JAMESTOWN, Virginia—“Jamestown,” says Dave Givens, director of archaeology at this historic site, “is the alpha of American history, and Yorktown is the omega.”
Givens, whom I interviewed on a recent visit to America’s first English colony, meant that Jamestown was the first permanent English settlement in the New World, and that nearby Yorktown, where American and French forces defeated the army of Lord Cornwallis, was the battle that established our republic.
Like everyone I met at Jamestown this rainy day in early September, Givens was passionate about American history. He was enthusiastic and polite, willing to share his time with me—we talked for 90 minutes—and dedicated to spreading the word about why Americans should visit this site.
For over a century, archaeologists have explored Jamestown. Givens and his colleagues have themselves spent untold hours digging into the soil here, unearthing the secrets of the English settlers and Native Americans who bartered goods and fought vicious wars against each other, and whose blended cultures can be found in the artifacts they left behind.
Here is just one example of this mixing of cultures. When the Romans ruled England for 400 years, they brought sandstone to the British Isles. Centuries later, the British used some of that sandstone as ballast for their ships. The Powhatan tribe surrounding Jamestown took segments of that ballast and turned them into nutting stones, small rocks useful for cracking nuts.
The museum that Dave Givens and his predecessors have created, the Nathalie P. & Alan M. Voorhees Archaearium, displays only a small fraction of the more than 3,000,000 artifacts taken from the earth of this settlement: armor, swords, parts of other weapons, jewelry, broken bits of pottery and clay pipes, and a myriad of other objects. Here, for example, I saw a piece of slate on which some unknown colonials had scratched drawings and words: a tree, a man in 17th-century dress, four heraldic lions, numbers, and “Abraham.”
Here, too, are the skeletons discovered during various excavations: one a possible victim of murder as determined by modern forensics; the remains of JR10463, now almost certainly identified as Bartholomew Gosnold, who was instrumental in establishing the colony; and a teenager, named Jane by her discoverers, who in the 1609–10 “Starving Time” was likely cannibalized after her death.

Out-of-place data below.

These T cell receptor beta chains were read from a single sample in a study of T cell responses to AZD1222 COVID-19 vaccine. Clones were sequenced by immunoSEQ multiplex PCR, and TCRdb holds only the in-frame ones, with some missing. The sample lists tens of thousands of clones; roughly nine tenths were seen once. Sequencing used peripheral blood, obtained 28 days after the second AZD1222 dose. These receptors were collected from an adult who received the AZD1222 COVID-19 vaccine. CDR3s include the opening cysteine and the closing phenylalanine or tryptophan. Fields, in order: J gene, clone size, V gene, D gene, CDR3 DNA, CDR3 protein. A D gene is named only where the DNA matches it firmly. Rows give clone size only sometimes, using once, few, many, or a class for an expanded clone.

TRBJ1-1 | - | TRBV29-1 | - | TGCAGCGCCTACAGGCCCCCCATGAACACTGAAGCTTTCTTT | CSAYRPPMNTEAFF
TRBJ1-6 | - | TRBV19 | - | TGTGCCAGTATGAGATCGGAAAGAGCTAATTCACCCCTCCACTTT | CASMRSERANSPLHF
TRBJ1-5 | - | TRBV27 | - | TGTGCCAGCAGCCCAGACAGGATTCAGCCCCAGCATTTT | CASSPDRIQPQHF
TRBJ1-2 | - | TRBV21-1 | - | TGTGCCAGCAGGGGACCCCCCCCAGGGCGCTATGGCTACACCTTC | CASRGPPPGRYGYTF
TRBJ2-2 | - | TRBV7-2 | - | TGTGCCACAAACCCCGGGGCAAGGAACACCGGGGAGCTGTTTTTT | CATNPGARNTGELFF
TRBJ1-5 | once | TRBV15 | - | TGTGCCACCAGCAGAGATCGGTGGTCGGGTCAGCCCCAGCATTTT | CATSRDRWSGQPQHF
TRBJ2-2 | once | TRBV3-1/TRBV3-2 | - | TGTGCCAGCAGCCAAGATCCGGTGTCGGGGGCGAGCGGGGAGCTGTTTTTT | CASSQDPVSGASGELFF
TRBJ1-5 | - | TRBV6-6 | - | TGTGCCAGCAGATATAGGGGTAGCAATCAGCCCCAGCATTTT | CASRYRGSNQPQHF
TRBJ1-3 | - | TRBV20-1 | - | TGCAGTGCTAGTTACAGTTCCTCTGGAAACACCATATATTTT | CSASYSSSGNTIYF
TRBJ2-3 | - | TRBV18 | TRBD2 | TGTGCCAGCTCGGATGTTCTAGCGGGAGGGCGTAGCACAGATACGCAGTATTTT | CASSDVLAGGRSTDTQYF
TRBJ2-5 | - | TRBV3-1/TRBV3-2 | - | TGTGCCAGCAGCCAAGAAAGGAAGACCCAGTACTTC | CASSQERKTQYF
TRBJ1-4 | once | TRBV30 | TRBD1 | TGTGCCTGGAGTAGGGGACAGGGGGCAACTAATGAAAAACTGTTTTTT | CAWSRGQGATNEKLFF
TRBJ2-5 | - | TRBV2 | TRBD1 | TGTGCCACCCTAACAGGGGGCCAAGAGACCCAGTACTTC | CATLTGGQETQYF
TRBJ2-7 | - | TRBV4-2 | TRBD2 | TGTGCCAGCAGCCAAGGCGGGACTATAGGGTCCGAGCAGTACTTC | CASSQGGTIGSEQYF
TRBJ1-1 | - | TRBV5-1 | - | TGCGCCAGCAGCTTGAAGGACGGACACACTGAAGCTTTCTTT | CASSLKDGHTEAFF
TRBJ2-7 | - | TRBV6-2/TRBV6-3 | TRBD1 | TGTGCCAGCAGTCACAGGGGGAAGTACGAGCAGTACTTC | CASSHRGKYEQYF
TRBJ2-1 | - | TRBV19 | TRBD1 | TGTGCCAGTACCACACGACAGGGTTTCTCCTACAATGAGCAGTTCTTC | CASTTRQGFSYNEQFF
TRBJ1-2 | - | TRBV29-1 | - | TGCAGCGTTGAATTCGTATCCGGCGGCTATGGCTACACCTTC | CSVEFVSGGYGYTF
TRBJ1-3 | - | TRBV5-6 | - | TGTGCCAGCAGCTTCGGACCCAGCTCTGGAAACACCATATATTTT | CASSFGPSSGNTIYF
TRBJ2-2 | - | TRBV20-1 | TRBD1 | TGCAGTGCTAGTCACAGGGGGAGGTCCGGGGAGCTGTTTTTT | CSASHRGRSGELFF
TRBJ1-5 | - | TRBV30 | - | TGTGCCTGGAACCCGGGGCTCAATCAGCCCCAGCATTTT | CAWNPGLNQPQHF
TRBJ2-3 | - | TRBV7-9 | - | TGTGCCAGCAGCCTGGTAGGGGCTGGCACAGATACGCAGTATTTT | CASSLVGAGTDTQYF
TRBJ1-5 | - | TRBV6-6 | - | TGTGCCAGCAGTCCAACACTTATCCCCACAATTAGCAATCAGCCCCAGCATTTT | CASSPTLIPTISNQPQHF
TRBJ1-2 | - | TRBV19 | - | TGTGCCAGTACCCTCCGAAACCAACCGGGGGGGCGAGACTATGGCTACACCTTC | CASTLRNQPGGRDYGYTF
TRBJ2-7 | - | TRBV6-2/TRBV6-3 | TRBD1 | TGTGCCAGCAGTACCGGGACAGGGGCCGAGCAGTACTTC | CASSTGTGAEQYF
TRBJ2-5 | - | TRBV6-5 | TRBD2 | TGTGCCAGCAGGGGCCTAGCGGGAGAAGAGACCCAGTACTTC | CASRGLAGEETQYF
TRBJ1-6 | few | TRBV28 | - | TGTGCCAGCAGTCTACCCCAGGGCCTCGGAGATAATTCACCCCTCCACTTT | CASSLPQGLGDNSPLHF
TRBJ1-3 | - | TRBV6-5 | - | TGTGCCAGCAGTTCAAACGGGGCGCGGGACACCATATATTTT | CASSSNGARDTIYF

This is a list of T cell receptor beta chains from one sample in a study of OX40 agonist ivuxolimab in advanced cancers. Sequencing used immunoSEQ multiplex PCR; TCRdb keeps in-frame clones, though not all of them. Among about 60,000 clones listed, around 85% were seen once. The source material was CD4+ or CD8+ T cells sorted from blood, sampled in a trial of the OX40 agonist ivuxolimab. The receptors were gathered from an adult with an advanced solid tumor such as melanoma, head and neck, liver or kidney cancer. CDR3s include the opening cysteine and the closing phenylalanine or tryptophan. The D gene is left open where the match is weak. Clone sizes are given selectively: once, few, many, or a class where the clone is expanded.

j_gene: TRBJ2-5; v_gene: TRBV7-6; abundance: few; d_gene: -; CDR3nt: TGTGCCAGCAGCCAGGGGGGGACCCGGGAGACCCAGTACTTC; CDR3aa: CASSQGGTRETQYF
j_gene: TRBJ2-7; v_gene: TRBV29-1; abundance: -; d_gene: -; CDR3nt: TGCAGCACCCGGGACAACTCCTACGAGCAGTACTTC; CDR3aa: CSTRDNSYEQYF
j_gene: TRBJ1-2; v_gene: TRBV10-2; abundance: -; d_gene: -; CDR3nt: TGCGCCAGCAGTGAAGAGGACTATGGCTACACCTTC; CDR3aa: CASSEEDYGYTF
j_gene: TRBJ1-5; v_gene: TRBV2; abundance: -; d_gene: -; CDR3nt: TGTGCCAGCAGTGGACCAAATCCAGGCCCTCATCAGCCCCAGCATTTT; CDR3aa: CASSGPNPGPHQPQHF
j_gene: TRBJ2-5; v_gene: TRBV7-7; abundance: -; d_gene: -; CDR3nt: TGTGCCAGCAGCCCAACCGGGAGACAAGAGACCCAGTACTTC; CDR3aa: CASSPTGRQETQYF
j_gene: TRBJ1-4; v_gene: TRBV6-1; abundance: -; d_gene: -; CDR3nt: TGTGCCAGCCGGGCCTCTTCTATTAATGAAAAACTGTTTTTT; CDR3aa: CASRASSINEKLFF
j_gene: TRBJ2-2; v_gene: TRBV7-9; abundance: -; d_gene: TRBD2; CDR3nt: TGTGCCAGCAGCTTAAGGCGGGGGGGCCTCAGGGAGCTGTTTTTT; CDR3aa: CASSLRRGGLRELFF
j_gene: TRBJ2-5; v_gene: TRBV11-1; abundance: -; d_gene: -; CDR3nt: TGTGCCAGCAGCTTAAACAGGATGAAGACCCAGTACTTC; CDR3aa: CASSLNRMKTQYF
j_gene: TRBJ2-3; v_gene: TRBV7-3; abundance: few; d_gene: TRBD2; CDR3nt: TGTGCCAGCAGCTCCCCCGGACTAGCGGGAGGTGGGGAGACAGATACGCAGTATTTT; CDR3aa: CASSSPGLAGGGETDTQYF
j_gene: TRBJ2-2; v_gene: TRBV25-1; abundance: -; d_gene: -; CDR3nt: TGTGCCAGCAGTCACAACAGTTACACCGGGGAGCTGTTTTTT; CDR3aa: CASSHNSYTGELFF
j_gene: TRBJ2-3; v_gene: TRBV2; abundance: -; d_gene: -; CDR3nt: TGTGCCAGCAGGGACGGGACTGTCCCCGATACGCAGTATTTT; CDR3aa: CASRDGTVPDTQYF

As I wander through this museum, the outdoor remnants of colonial buildings, and the working archaeological sites, the privation suffered by these people and their courage and grit in the face of adversity roused my sympathy and amazement. During the Starving Time, for example, when the Powhatan besieged the tiny fort of this settlement, when disease was rampant—the brackish water of this place killed scores of settlers over the years—and when the English colonists were reduced to eating rats and dogs, only 60 of 250 settlers survived.
Digging Up Our Democracy
To better understand what Givens and his associates do, I highly recommend a remarkable newly released book, “Church & State: The Archaeology of the Foundations of Democracy.” Filled with vivid photographs and reader-friendly explanations, this guide offers an excellent behind-the-scenes tour of Jamestown sites, specifically the church dig begun in 2010, and introduces the archaeologists, historians, scientists, and others who share their expertise to better understand the past.
The days of Indiana Jones are long gone. Today there are teams of experts and a technology that can read what is buried beneath sand and clay, and reveal in a sterile lab the cause of death and even the profession and possible identity of human remains.
“Church & State” takes us into laboratories at the Smithsonian. It introduces us to Dr. Turi King, a geneticist at England’s University of Leicester, who teaches us how DNA analysis and genealogical research may someday reveal the descendants of these colonists.
Givens and his team end “Church & State” by reminding us that “the first representative governing body to be held in America met in the choir” of Memorial Church in Jamestown. “Here the foundations of our nation’s democratic experiment were laid, enshrining the fundamental principle of our government and all democratic governments, that no one is above the law; and finally, the establishment of representative government based on the maxim that governments of free people rely on the consent of the governed.”
Another Take on Jamestown
Only a short distance from Historic Jamestowne (as it was originally spelled) is the Jamestown Settlement museum. Here Tracy Perkins, media relations manager for the Jamestown-Yorktown Foundation, which administers both the Jamestown Settlement museum and the American Revolution Museum at Yorktown, greeted me at the front desk.
Perkins spent two hours walking me through the museum, and despite the rain, escorted me to the outdoor living-history exhibits: the Powhatan Indian village, the re-creation of the wattle-and-daub houses of the English settlers, the life-sized replicas of the three ships—Susan Constant, Godspeed, and Discovery—on which the colonists crossed the Atlantic, and the fort, church, and other buildings that are also reproductions of Jamestown’s actual buildings.